Confusing Israel's Doves and Hawks

People Who Could Best Defend Jewish State Are Kept Quiet

Gatekeepers: A scene from the Oscar-nominated documentary about former Shin Bet directors who think the occupation needs to end.
Gatekeepers: A scene from the Oscar-nominated documentary about former Shin Bet directors who think the occupation needs to end.

By Jay Michaelson

Published April 16, 2013, issue of April 19, 2013.
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America’s ideology ostriches are similar to Israel’s, but even less connected to pragmatism. Americans don’t send their children to patrol the territories. Heck, they don’t even send their children to visit the territories. Most American right-wingers wouldn’t know Abu Dis from Abu Shukri, and they don’t want to know. They use the language of toughness, but the Israel they care about is a myth, set to the music of Naomi Shemer, and best visited on the holidays.

Yet thanks to American meddling, the myth is taking precedence over reality. Often, one hears the view that American Jews should simply support Israel’s democratically elected government, whatever its policies. As if Sheldon Adelson’s Israel Hayom tabloid isn’t taking sides. As if the American funding of the Hebron Fund, the One Israel Fund, and similar organizations isn’t taking sides. The fact is, the American hard right has been distorting Israeli politics for decades now by a massive infusion of cash. The winners? The hard-right settler fringe, which appears to be calling the relevant shots even in the new Israeli government. The losers? Well, the Palestinians first of all, but right after them, the millions of normal Israelis who want normal lives rather than mythic ones.

The same hard-right meddling has hurt Israel on the American scene. Here’s the paradox. Israel’s best advocates, particularly on college campuses, are critics of the occupation who nonetheless support Israel as a Jewish and democratic state. We progressive Zionists have credibility that The David Project and its ilk lack. We agree with Israel’s critics that the policies in the territories are wrong, but we disagree with Israel’s delegitimizers that the entire state is suspect. In other words, we are exactly whom you want your college-aged children to meet. And yet, thanks to the American hard right, we are scared into submission. We have lost our funding from prominent philanthropists. We have been banned and stigmatized. We are outgunned and outfinanced by an American Jewish establishment that tilts way to the right of the American Jewish community.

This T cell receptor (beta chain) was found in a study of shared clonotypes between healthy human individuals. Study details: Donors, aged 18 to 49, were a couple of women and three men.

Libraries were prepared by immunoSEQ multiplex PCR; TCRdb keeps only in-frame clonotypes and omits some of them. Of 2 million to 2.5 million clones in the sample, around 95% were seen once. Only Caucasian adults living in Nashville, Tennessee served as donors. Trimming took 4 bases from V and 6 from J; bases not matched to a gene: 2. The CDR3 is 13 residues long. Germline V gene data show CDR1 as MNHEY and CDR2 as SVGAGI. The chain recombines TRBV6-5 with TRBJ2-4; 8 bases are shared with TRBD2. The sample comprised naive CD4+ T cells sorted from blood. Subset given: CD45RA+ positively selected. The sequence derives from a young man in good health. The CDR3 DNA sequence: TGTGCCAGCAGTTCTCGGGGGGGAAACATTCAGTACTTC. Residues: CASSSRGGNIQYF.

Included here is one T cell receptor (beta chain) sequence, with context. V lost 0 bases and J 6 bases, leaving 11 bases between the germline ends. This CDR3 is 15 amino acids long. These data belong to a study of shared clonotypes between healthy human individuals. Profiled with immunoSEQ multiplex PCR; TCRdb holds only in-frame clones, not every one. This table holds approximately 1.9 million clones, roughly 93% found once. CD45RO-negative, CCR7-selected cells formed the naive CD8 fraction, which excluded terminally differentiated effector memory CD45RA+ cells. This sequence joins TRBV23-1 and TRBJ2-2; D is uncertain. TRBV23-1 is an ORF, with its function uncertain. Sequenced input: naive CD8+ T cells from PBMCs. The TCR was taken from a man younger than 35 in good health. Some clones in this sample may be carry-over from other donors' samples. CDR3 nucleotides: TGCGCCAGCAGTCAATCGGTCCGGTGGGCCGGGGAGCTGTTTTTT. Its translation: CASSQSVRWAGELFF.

See the irony? The Jewish establishment wants to support Israel, but it mutes Israel’s most effective advocates. I am not making this up. I have met tenured professors, successful not-for-profit directors and highly motivated young Jewish leaders — all terrified to speak their minds about Israel, to come to a J Street conference, or to be associated with anything that isn’t glatt kosher. They approach me the same way that closeted gay men and lesbians do, asking if I have a minute “to talk.” They applaud my “courage” and wish they could be as open as I am.

These are exactly the people who should be emissaries to college communities and other spaces in which Israel’s delegitimizers are gaining ground. If all we offer to moderates are the extremes — flag-waving nationalists on one side, anti-Israel activists on the other — we’re going to lose more than we win. Indeed, creating a new generation of flag-wavers, via Birthright or other mechanisms, may even be counterproductive, as it reinforces the perception that to be pro-Israel is to know nothing of the Palestinian narrative — to be, in other words, an ostrich.

Israel’s supporters ought to be zealots for ambivalence, prophets of nuance. This isn’t about doves and hawks; it’s about pragmatic realism over ideological delusion — one propped up by Jewish messianism, Christian Zionism, American billionaires and, yes, a pro-Israel lobby that often treats any deviation from the ostrich-right as a wavering loyalty to Israel itself. Israel’s security hawks already understand this. Why don’t we?

Jay Michaelson is a contributing editor to the Forward.


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